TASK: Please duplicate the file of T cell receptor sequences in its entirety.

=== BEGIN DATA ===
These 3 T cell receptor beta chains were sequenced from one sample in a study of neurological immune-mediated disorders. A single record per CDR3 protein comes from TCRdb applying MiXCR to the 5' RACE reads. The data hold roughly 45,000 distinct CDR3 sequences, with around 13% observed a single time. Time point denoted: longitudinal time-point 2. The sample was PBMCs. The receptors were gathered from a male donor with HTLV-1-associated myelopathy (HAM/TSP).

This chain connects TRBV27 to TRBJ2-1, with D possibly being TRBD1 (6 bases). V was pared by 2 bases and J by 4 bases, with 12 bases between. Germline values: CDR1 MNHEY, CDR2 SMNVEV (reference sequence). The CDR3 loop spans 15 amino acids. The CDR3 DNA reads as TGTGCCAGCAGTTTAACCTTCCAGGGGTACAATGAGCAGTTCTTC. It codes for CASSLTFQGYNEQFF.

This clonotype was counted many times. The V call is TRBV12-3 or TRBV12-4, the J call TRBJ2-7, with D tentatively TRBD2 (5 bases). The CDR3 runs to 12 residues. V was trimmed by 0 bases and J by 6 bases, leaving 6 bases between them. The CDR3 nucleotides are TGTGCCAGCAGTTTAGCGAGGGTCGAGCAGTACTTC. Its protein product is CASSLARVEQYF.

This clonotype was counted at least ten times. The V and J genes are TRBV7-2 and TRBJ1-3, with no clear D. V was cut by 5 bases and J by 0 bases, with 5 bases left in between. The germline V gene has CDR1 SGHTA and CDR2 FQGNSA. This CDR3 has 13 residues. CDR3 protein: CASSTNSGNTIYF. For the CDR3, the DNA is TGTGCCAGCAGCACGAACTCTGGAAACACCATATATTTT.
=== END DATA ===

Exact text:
These 3 T cell receptor beta chains were sequenced from one sample in a study of neurological immune-mediated disorders. A single record per CDR3 protein comes from TCRdb applying MiXCR to the 5' RACE reads. The data hold roughly 45,000 distinct CDR3 sequences, with around 13% observed a single time. Time point denoted: longitudinal time-point 2. The sample was PBMCs. The receptors were gathered from a male donor with HTLV-1-associated myelopathy (HAM/TSP).

This chain connects TRBV27 to TRBJ2-1, with D possibly being TRBD1 (6 bases). V was pared by 2 bases and J by 4 bases, with 12 bases between. Germline values: CDR1 MNHEY, CDR2 SMNVEV (reference sequence). The CDR3 loop spans 15 amino acids. The CDR3 DNA reads as TGTGCCAGCAGTTTAACCTTCCAGGGGTACAATGAGCAGTTCTTC. It codes for CASSLTFQGYNEQFF.

This clonotype was counted many times. The V call is TRBV12-3 or TRBV12-4, the J call TRBJ2-7, with D tentatively TRBD2 (5 bases). The CDR3 runs to 12 residues. V was trimmed by 0 bases and J by 6 bases, leaving 6 bases between them. The CDR3 nucleotides are TGTGCCAGCAGTTTAGCGAGGGTCGAGCAGTACTTC. Its protein product is CASSLARVEQYF.

This clonotype was counted at least ten times. The V and J genes are TRBV7-2 and TRBJ1-3, with no clear D. V was cut by 5 bases and J by 0 bases, with 5 bases left in between. The germline V gene has CDR1 SGHTA and CDR2 FQGNSA. This CDR3 has 13 residues. CDR3 protein: CASSTNSGNTIYF. For the CDR3, the DNA is TGTGCCAGCAGCACGAACTCTGGAAACACCATATATTTT.